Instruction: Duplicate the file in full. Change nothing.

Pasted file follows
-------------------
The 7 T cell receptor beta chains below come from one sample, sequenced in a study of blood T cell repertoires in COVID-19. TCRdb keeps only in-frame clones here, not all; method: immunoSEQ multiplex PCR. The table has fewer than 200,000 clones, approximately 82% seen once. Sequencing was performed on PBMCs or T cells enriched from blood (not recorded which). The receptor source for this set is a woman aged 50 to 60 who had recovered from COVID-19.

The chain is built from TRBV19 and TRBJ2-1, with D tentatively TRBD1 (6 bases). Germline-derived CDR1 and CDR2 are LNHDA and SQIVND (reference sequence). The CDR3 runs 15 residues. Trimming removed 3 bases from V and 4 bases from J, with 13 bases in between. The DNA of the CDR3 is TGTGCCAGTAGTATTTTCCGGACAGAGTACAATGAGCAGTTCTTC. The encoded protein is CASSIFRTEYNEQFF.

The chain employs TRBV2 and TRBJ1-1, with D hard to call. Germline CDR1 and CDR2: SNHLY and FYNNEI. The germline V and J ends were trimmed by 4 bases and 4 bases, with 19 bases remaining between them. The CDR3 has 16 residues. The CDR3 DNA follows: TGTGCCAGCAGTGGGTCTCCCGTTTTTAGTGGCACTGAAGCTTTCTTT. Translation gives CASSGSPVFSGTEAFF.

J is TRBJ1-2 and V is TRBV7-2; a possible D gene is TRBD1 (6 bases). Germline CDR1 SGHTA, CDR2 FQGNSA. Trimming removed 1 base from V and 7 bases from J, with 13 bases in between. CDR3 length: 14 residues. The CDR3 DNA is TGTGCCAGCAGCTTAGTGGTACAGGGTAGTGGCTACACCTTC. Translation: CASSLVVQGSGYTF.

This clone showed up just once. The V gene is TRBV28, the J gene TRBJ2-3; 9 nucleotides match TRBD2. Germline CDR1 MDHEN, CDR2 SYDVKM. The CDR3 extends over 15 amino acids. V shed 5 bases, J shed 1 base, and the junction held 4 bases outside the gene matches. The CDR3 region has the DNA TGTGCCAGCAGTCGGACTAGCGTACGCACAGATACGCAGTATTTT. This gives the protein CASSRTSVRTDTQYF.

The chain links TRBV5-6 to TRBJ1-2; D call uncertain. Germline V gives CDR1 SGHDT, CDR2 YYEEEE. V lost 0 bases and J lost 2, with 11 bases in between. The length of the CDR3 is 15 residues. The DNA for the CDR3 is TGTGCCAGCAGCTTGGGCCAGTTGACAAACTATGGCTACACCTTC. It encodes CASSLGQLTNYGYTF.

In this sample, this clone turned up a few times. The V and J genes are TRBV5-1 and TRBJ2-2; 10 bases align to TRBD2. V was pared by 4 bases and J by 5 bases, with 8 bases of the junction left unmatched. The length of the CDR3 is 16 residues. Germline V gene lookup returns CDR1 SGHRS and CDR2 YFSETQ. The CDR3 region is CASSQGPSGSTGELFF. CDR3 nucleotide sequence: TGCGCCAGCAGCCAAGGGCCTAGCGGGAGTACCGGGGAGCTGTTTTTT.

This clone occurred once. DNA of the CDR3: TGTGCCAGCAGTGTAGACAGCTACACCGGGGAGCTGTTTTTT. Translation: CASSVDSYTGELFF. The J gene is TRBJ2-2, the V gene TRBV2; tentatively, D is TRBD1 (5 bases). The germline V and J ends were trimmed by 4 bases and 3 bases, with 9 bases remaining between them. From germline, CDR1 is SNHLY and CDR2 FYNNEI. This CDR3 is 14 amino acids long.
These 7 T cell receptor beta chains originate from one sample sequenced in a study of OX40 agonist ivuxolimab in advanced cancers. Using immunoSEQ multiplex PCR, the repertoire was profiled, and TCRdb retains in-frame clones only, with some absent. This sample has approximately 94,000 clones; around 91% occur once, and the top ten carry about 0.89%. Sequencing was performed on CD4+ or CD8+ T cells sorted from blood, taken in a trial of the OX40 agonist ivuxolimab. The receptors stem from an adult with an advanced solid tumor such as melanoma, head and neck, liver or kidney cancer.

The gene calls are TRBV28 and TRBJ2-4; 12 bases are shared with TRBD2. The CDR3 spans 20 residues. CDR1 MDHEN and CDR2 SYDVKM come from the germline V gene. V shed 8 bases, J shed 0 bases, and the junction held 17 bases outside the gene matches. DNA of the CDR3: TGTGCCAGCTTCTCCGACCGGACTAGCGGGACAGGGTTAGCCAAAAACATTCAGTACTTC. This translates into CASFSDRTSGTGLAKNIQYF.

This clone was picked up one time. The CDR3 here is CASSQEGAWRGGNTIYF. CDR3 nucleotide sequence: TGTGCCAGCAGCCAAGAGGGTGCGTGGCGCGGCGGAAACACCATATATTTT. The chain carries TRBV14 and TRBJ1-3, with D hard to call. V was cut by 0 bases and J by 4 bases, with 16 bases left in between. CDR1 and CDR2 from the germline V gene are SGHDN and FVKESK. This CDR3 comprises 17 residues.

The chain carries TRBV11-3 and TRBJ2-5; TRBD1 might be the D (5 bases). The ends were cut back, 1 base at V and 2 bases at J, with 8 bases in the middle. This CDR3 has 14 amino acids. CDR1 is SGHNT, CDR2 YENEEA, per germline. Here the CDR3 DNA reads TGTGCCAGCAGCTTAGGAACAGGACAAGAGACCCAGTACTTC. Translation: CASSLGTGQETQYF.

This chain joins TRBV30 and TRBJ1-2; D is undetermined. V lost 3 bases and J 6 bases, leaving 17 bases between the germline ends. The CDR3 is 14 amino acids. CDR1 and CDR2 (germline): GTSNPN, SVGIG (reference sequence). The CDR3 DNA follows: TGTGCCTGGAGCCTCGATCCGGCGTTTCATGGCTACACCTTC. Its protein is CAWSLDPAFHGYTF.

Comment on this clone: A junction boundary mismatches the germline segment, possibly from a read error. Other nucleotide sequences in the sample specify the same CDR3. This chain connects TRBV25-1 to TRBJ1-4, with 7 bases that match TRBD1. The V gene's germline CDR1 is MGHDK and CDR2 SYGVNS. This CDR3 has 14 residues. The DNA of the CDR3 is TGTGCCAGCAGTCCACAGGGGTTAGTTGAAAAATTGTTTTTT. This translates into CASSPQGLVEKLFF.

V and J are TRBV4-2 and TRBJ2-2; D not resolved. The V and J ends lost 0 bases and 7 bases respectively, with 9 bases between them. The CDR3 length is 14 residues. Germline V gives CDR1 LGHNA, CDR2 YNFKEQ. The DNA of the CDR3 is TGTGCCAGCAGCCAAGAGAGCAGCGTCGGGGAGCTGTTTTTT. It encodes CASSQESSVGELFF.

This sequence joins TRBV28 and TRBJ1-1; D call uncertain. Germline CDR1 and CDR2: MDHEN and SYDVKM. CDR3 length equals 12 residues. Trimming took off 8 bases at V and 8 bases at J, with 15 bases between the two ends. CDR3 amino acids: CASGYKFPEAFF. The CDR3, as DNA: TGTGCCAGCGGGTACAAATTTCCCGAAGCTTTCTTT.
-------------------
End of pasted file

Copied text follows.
The 7 T cell receptor beta chains below come from one sample, sequenced in a study of blood T cell repertoires in COVID-19. TCRdb keeps only in-frame clones here, not all; method: immunoSEQ multiplex PCR. The table has fewer than 200,000 clones, approximately 82% seen once. Sequencing was performed on PBMCs or T cells enriched from blood (not recorded which). The receptor source for this set is a woman aged 50 to 60 who had recovered from COVID-19.

The chain is built from TRBV19 and TRBJ2-1, with D tentatively TRBD1 (6 bases). Germline-derived CDR1 and CDR2 are LNHDA and SQIVND (reference sequence). The CDR3 runs 15 residues. Trimming removed 3 bases from V and 4 bases from J, with 13 bases in between. The DNA of the CDR3 is TGTGCCAGTAGTATTTTCCGGACAGAGTACAATGAGCAGTTCTTC. The encoded protein is CASSIFRTEYNEQFF.

The chain employs TRBV2 and TRBJ1-1, with D hard to call. Germline CDR1 and CDR2: SNHLY and FYNNEI. The germline V and J ends were trimmed by 4 bases and 4 bases, with 19 bases remaining between them. The CDR3 has 16 residues. The CDR3 DNA follows: TGTGCCAGCAGTGGGTCTCCCGTTTTTAGTGGCACTGAAGCTTTCTTT. Translation gives CASSGSPVFSGTEAFF.

J is TRBJ1-2 and V is TRBV7-2; a possible D gene is TRBD1 (6 bases). Germline CDR1 SGHTA, CDR2 FQGNSA. Trimming removed 1 base from V and 7 bases from J, with 13 bases in between. CDR3 length: 14 residues. The CDR3 DNA is TGTGCCAGCAGCTTAGTGGTACAGGGTAGTGGCTACACCTTC. Translation: CASSLVVQGSGYTF.

This clone showed up just once. The V gene is TRBV28, the J gene TRBJ2-3; 9 nucleotides match TRBD2. Germline CDR1 MDHEN, CDR2 SYDVKM. The CDR3 extends over 15 amino acids. V shed 5 bases, J shed 1 base, and the junction held 4 bases outside the gene matches. The CDR3 region has the DNA TGTGCCAGCAGTCGGACTAGCGTACGCACAGATACGCAGTATTTT. This gives the protein CASSRTSVRTDTQYF.

The chain links TRBV5-6 to TRBJ1-2; D call uncertain. Germline V gives CDR1 SGHDT, CDR2 YYEEEE. V lost 0 bases and J lost 2, with 11 bases in between. The length of the CDR3 is 15 residues. The DNA for the CDR3 is TGTGCCAGCAGCTTGGGCCAGTTGACAAACTATGGCTACACCTTC. It encodes CASSLGQLTNYGYTF.

In this sample, this clone turned up a few times. The V and J genes are TRBV5-1 and TRBJ2-2; 10 bases align to TRBD2. V was pared by 4 bases and J by 5 bases, with 8 bases of the junction left unmatched. The length of the CDR3 is 16 residues. Germline V gene lookup returns CDR1 SGHRS and CDR2 YFSETQ. The CDR3 region is CASSQGPSGSTGELFF. CDR3 nucleotide sequence: TGCGCCAGCAGCCAAGGGCCTAGCGGGAGTACCGGGGAGCTGTTTTTT.

This clone occurred once. DNA of the CDR3: TGTGCCAGCAGTGTAGACAGCTACACCGGGGAGCTGTTTTTT. Translation: CASSVDSYTGELFF. The J gene is TRBJ2-2, the V gene TRBV2; tentatively, D is TRBD1 (5 bases). The germline V and J ends were trimmed by 4 bases and 3 bases, with 9 bases remaining between them. From germline, CDR1 is SNHLY and CDR2 FYNNEI. This CDR3 is 14 amino acids long.
These 7 T cell receptor beta chains originate from one sample sequenced in a study of OX40 agonist ivuxolimab in advanced cancers. Using immunoSEQ multiplex PCR, the repertoire was profiled, and TCRdb retains in-frame clones only, with some absent. This sample has approximately 94,000 clones; around 91% occur once, and the top ten carry about 0.89%. Sequencing was performed on CD4+ or CD8+ T cells sorted from blood, taken in a trial of the OX40 agonist ivuxolimab. The receptors stem from an adult with an advanced solid tumor such as melanoma, head and neck, liver or kidney cancer.

The gene calls are TRBV28 and TRBJ2-4; 12 bases are shared with TRBD2. The CDR3 spans 20 residues. CDR1 MDHEN and CDR2 SYDVKM come from the germline V gene. V shed 8 bases, J shed 0 bases, and the junction held 17 bases outside the gene matches. DNA of the CDR3: TGTGCCAGCTTCTCCGACCGGACTAGCGGGACAGGGTTAGCCAAAAACATTCAGTACTTC. This translates into CASFSDRTSGTGLAKNIQYF.

This clone was picked up one time. The CDR3 here is CASSQEGAWRGGNTIYF. CDR3 nucleotide sequence: TGTGCCAGCAGCCAAGAGGGTGCGTGGCGCGGCGGAAACACCATATATTTT. The chain carries TRBV14 and TRBJ1-3, with D hard to call. V was cut by 0 bases and J by 4 bases, with 16 bases left in between. CDR1 and CDR2 from the germline V gene are SGHDN and FVKESK. This CDR3 comprises 17 residues.

The chain carries TRBV11-3 and TRBJ2-5; TRBD1 might be the D (5 bases). The ends were cut back, 1 base at V and 2 bases at J, with 8 bases in the middle. This CDR3 has 14 amino acids. CDR1 is SGHNT, CDR2 YENEEA, per germline. Here the CDR3 DNA reads TGTGCCAGCAGCTTAGGAACAGGACAAGAGACCCAGTACTTC. Translation: CASSLGTGQETQYF.

This chain joins TRBV30 and TRBJ1-2; D is undetermined. V lost 3 bases and J 6 bases, leaving 17 bases between the germline ends. The CDR3 is 14 amino acids. CDR1 and CDR2 (germline): GTSNPN, SVGIG (reference sequence). The CDR3 DNA follows: TGTGCCTGGAGCCTCGATCCGGCGTTTCATGGCTACACCTTC. Its protein is CAWSLDPAFHGYTF.

Comment on this clone: A junction boundary mismatches the germline segment, possibly from a read error. Other nucleotide sequences in the sample specify the same CDR3. This chain connects TRBV25-1 to TRBJ1-4, with 7 bases that match TRBD1. The V gene's germline CDR1 is MGHDK and CDR2 SYGVNS. This CDR3 has 14 residues. The DNA of the CDR3 is TGTGCCAGCAGTCCACAGGGGTTAGTTGAAAAATTGTTTTTT. This translates into CASSPQGLVEKLFF.

V and J are TRBV4-2 and TRBJ2-2; D not resolved. The V and J ends lost 0 bases and 7 bases respectively, with 9 bases between them. The CDR3 length is 14 residues. Germline V gives CDR1 LGHNA, CDR2 YNFKEQ. The DNA of the CDR3 is TGTGCCAGCAGCCAAGAGAGCAGCGTCGGGGAGCTGTTTTTT. It encodes CASSQESSVGELFF.

This sequence joins TRBV28 and TRBJ1-1; D call uncertain. Germline CDR1 and CDR2: MDHEN and SYDVKM. CDR3 length equals 12 residues. Trimming took off 8 bases at V and 8 bases at J, with 15 bases between the two ends. CDR3 amino acids: CASGYKFPEAFF. The CDR3, as DNA: TGTGCCAGCGGGTACAAATTTCCCGAAGCTTTCTTT.